• Parts Work - In sharing their stories, clients often say “A part of me feels…” When I hear this, I take a moment to explain Dr. Richard Schwartz’s theory of multiplicity of self, meaning we’re all made up of parts. We’ve all experienced a sad part, an angry part, an excited part, a scared part, a part that avoids, a part that controls, and so on. If you’re interested in parts work, we can explore your parts for the purpose of checking out how they’re working together and where they’re at odds. We don’t need to judge our parts, instead, we thank them for working so hard to try to protect us, especially in times of fear and stress. The part of us that’s able to observe the other parts, the Self, starts to be able to acknowledge and better communicate with the rest. Once the Self can take the lead, it becomes easier to soothe and tend to the parts of us that feel wounded. We emerge more empowered than before. I find this process of exploring parts can really help us get in better touch with our own innate compassion and wisdom.


  • Buddhist Philosophy - Mindfulness - It’s natural for us to want to get control of our circumstances and keep things fixed, but nature just doesn’t work like that. All things in nature are born, grow, decay and die. We humans are no exception, no matter how much we wish we were. Our lives are filled with so much change, including death, and this can create intense feelings. So how can we begin to relax into this truth? How can we find peace in this groundless reality? Where appropriate, I offer the perspective of my teachers, Jack Kornfield, Ram Dass and Pema Chodron, as well as the work of various poets and sages, as inspiration for your contemplation. Also, I believe that everything that happens to you in life, especially confronting death, provides a curriculum for your growth. As Ram Dass says, it’s all “grist for the mill.” 

  • Nonviolent Communication - I’m a big fan of nonviolent communication, founded by Marshall Rosenberg, Ph.D. I’ll use NVC to help you bring clarity, compassion, self-responsibility and empathy to your relationships. We’ll explore your feelings, using a technique called relationship mapping, that helps you identify your feelings and map them onto unmet needs. Once you understand the unmet needs that are driving your emotions, we work on holding these unmet needs with great care, never pinning them on any one individual, but instead wondering together how they came to be unmet and if there are alternative ways to tend to them.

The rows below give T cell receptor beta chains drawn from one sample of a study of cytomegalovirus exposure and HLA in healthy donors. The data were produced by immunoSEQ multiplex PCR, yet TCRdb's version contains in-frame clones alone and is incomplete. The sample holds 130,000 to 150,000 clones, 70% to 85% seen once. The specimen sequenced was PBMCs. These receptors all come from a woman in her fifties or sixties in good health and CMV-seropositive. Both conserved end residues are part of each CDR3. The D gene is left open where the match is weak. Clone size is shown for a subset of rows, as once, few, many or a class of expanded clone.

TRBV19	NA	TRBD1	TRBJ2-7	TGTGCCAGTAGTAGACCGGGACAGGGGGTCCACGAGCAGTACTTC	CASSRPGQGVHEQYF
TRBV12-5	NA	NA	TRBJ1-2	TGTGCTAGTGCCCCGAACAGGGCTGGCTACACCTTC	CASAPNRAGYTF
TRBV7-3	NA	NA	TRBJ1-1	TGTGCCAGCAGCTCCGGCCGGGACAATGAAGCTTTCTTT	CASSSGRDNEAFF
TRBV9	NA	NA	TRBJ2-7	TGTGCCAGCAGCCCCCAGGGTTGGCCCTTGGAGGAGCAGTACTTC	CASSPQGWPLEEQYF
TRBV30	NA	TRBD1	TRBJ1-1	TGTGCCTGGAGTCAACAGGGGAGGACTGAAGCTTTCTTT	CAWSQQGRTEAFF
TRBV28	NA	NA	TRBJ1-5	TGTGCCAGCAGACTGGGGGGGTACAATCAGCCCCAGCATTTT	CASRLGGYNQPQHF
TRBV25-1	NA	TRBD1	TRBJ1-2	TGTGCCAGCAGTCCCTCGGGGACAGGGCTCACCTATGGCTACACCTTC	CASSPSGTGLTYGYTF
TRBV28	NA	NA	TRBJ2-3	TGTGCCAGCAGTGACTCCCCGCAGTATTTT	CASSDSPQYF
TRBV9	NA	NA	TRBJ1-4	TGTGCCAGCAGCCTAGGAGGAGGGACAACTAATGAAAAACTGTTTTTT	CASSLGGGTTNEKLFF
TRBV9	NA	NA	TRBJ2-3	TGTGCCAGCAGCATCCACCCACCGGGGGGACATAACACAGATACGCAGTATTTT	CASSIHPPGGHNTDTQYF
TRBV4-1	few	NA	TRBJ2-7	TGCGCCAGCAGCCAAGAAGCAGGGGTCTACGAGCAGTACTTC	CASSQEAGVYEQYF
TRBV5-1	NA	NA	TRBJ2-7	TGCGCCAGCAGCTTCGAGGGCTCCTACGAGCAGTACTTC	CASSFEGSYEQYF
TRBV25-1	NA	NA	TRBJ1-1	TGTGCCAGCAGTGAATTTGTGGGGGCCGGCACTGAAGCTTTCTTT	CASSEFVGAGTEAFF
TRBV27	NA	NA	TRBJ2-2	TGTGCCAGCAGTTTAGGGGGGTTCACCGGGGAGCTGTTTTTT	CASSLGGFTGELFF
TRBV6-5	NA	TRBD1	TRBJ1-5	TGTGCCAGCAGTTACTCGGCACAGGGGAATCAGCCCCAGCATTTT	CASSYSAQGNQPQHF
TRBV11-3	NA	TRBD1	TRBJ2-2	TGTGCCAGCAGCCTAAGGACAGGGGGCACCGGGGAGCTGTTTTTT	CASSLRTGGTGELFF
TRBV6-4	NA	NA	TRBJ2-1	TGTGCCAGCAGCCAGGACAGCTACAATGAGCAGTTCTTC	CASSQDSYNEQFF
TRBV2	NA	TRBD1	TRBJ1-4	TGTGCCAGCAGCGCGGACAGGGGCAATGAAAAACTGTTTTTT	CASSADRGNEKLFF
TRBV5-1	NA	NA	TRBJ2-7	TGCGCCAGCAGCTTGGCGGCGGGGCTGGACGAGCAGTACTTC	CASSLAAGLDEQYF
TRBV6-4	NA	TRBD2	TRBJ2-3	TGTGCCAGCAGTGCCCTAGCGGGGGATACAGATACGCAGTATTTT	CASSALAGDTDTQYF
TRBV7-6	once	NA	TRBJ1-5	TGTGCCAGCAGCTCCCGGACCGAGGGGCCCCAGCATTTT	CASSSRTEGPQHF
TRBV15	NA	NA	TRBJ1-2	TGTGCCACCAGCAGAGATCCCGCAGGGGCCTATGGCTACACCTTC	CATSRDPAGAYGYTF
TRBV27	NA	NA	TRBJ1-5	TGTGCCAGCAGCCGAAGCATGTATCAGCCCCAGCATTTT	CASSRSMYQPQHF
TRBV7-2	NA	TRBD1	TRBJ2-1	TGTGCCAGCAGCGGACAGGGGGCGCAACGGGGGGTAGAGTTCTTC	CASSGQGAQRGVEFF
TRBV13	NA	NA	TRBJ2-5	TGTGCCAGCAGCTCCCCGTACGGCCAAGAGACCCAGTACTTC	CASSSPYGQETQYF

• Trauma informed - Sometimes our lives can be quite traumatic. The study of trauma is something I feel passionately about. In our work together, I always strive to work from a trauma-informed perspective, respecting your innate capacity to heal and exploring together, where appropriate, the neurobiology of trauma with the intention to help you better understand how it changes the brain. With an increased understanding of how trauma works in the body, we can focus on the right interventions that will help you in your healing, always bringing great sensitivity to your needs.

  • Humor - I think humor is one of the most underrated healing tools! Laughing has been neurological proven to do so many good things. It decreases cortisol, the stress hormone and increases highly sought after brain chemicals like dopamine, oxytocin and endorphins, increasing empathy, relieving stress and anxiety, improving immune functioning and cardiovascular health, and most important, your mood. It also helps give you a reset when you're stressed or angry or scared, decreasing your heart rate, and lowering your blood pressure and muscle tension. In sessions, I love laughing together, whether it’s about celebrating something positive that happened to you or just a good old appreciation for how absurd the world can be, laughter connects us, and I look forward to laughing with you.